COLUMBIA — A conniving drunken farmer is quite possibly the reason why glowing jack-o’-lanterns light up many porches on Halloween. These lanterns are meant to scare away evil spirits that may come back to Earth on Oct. 31.
Legend of Jack of the Lantern
An Irish folk tale tells the story of "Stingy Jack," sometimes also known as Jack the Smith and Jack of the Lantern, who loved to play tricks on everyone.
In the tale, Jack encounters the devil during one of his drunken rambles. The devil was going to take Jack's soul to hell, but Jack decided to play a trick on the devil before he got the chance. In one version of the story, Jack convinces the devil to climb up a tree to retrieve an apple and then traps him there by carving crosses in the trunk. Another has Jack persuading the devil to turn into a coin so he can pay off a bar tab. Jack places the coin in a pouch with a cross thus trapping the devil. Jack eventually releases the devil, but only on one condition — that the devil will keep Jack's soul out of hell for 10 years. Jack died seven years later. When he arrived at the gates of heaven, the story goes, God wouldn’t let him in because of his laziness, drunkenness and manipulative deeds during his life. Jack then went to the gates of hell but the devil would not let him pass because he had promised to keep Jack’s soul out of hell. Instead, the devil gives Jack a glowing ember to light his way as he wanders on Earth. Jack put the ember in a hollowed-out turnip, creating a crude lantern.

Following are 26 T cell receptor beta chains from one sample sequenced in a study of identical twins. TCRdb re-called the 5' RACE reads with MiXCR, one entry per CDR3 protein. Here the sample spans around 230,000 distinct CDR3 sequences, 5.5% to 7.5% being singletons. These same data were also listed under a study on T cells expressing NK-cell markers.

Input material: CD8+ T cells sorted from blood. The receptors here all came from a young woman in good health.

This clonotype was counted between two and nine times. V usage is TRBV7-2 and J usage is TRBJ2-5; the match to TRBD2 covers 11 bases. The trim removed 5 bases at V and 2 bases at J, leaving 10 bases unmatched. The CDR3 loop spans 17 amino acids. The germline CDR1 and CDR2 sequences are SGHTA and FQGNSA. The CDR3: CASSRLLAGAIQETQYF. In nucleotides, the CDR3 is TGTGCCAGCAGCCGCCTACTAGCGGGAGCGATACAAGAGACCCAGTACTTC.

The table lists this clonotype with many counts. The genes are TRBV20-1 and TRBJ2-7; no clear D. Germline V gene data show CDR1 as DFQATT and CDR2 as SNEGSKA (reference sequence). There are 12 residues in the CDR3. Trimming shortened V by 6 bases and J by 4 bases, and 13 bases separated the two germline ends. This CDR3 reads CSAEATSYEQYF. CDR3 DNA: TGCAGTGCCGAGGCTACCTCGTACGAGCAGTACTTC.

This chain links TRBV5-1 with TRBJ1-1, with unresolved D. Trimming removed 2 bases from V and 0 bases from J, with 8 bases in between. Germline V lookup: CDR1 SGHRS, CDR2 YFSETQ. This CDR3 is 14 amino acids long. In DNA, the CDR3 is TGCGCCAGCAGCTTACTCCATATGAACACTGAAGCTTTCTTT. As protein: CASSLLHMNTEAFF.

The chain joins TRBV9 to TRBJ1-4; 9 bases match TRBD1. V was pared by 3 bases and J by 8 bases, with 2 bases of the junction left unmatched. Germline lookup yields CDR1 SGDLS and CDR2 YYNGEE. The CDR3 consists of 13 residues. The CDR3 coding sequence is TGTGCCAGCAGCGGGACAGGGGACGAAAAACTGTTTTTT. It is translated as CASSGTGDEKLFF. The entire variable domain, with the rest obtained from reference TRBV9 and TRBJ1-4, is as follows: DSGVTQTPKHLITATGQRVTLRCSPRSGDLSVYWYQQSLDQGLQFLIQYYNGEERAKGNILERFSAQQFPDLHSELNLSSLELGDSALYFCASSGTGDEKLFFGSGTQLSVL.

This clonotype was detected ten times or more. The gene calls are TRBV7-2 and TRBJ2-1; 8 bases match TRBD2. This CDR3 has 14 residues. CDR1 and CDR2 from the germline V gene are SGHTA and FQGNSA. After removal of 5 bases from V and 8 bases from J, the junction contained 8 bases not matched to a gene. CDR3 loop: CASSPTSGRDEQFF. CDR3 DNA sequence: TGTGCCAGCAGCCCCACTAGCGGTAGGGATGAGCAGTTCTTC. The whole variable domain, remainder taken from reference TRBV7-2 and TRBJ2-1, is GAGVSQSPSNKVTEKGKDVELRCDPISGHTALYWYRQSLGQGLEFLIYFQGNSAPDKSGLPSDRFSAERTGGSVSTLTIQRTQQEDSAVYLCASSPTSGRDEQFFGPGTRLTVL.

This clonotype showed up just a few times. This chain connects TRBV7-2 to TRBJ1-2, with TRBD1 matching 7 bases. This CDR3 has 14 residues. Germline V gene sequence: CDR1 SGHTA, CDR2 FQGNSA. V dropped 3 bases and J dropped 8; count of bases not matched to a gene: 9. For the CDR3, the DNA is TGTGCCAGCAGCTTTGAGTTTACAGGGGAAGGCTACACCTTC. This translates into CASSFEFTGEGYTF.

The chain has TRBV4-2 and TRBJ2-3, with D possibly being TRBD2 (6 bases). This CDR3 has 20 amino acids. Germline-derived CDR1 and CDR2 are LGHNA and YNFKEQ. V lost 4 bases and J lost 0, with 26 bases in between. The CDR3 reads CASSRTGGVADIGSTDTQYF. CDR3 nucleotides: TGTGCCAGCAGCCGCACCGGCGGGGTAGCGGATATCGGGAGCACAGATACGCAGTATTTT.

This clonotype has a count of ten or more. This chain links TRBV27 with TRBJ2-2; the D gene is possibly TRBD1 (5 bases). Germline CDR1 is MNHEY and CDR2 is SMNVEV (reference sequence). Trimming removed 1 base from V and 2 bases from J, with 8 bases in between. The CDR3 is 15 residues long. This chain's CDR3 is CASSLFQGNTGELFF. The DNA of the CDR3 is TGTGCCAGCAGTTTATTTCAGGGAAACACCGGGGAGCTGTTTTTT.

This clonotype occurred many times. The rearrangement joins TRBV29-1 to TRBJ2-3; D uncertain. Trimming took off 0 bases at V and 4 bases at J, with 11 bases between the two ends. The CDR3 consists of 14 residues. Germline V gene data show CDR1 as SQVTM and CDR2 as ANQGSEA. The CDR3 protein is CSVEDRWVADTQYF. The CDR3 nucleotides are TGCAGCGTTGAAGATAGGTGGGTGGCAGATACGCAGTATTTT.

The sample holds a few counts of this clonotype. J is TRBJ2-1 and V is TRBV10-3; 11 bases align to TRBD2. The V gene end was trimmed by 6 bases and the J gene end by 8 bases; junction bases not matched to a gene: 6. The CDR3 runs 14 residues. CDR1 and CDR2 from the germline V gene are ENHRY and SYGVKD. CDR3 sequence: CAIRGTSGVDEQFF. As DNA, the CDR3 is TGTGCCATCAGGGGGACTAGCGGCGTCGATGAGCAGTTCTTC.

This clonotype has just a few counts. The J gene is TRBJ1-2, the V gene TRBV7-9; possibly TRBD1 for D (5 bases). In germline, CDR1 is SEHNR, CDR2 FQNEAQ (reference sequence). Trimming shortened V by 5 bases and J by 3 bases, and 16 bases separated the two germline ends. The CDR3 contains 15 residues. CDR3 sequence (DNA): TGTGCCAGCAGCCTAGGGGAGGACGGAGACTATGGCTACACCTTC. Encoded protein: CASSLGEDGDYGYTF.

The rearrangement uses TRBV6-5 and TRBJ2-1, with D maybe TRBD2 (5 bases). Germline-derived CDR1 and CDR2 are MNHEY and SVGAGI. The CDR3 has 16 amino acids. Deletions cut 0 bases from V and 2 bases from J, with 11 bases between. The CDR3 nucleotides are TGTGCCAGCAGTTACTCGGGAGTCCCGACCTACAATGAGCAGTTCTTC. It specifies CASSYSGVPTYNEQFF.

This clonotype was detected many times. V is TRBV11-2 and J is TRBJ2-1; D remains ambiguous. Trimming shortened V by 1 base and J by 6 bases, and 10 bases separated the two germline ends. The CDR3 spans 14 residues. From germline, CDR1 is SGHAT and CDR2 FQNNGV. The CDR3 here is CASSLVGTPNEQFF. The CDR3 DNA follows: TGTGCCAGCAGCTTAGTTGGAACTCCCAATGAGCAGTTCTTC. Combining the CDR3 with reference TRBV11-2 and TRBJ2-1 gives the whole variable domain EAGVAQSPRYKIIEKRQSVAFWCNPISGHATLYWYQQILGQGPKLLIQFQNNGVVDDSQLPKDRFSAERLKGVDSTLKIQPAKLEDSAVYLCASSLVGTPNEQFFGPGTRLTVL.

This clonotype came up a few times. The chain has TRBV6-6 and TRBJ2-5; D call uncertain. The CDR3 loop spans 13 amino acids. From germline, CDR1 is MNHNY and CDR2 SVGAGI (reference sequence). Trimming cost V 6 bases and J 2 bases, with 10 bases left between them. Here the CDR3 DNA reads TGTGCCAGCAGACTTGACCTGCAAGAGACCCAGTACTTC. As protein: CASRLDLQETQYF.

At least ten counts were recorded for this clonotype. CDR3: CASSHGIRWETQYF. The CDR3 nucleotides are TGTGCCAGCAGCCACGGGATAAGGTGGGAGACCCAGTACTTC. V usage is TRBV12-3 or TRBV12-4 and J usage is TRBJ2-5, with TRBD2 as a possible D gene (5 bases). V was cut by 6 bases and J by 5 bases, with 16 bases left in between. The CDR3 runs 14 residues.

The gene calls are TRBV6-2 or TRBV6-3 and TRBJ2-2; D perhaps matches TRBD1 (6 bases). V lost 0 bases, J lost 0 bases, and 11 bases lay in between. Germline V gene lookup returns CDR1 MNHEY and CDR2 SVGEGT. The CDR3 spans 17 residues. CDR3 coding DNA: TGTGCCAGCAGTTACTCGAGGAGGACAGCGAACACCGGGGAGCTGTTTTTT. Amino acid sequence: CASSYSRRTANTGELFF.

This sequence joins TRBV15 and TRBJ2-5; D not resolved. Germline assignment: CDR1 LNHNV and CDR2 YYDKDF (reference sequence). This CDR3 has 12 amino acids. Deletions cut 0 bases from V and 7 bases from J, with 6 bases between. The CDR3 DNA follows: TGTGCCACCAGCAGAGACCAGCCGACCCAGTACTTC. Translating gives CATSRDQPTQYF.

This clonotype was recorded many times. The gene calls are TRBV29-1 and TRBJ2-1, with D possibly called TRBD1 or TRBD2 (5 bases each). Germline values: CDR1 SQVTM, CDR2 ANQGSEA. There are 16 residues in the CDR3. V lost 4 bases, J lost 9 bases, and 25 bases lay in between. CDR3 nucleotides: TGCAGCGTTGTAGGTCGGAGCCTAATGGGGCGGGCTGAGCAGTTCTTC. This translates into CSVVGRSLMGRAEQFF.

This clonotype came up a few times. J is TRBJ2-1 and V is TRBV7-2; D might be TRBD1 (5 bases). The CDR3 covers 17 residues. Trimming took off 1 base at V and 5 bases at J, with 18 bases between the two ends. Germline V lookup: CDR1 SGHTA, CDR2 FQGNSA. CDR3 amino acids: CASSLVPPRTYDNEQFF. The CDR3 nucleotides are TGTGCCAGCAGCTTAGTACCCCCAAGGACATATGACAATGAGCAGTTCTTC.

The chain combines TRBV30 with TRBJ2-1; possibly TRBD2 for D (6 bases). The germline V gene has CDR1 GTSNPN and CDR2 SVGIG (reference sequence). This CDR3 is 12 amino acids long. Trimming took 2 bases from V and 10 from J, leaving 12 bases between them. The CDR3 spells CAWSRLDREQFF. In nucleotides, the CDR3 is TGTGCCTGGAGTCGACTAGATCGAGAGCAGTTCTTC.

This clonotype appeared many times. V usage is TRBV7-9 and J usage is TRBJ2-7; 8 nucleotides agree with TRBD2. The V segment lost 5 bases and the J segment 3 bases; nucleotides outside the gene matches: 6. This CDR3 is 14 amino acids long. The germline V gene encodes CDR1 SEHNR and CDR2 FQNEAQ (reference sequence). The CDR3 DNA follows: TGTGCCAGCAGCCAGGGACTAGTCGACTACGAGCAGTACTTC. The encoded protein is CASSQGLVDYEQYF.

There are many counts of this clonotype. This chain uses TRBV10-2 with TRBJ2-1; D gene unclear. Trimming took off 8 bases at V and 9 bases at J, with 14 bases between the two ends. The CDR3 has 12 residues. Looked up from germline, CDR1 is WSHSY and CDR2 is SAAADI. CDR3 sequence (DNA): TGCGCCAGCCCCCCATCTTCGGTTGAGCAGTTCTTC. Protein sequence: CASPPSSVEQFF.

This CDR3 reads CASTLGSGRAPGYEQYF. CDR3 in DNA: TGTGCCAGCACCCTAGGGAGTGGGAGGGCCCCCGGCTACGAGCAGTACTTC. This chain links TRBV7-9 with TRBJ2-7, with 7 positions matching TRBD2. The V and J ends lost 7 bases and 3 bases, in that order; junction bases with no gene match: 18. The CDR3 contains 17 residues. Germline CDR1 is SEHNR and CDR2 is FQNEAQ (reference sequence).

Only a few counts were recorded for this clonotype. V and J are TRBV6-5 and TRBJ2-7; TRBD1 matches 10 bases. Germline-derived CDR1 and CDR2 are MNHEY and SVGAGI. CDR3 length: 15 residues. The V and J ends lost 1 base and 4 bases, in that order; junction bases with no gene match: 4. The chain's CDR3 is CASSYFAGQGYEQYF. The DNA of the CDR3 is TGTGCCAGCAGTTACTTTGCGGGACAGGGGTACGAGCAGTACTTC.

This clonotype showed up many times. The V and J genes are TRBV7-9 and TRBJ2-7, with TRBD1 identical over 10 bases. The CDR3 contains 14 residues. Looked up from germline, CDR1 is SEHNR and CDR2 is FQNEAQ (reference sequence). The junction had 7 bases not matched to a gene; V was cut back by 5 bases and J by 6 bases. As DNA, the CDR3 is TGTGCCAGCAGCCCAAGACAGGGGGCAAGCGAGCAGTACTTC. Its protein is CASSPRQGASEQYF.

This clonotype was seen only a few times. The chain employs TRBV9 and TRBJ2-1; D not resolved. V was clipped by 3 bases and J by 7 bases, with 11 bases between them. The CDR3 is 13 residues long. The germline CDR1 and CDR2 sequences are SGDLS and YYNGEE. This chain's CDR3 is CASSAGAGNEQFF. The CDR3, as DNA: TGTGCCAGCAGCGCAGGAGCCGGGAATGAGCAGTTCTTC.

Villagers in Ireland began carving scary faces into turnip lanterns, before the inhabitants were introduced to Christianity, to scare away Jack’s spirit. The tradition traveled with immigrants when they came to America and was attached to the holiday Halloween.
Jack-o’-lanterns were originally carved out of turnips by inhabitants of the British Isles. However, when the people came to America, they found that pumpkins, native to North America, worked just as well and made much larger lanterns.
A Brief History of Halloween
The Celts lived in Ireland, the United Kingdom and northern France around 2,000 years ago. They celebrated Samhain on the night of Oct. 31. It was believed that on that night the ghosts of the dead would cross over into the land of the living.
When Christianity spread to the Celts, Samhain was absorbed into Christian traditions. Pope Boniface IV declared that Nov. 1 was All Saint’s Day, also known as All-hallows in old English. Oct. 31 then became All-hallows Eve and later Halloween.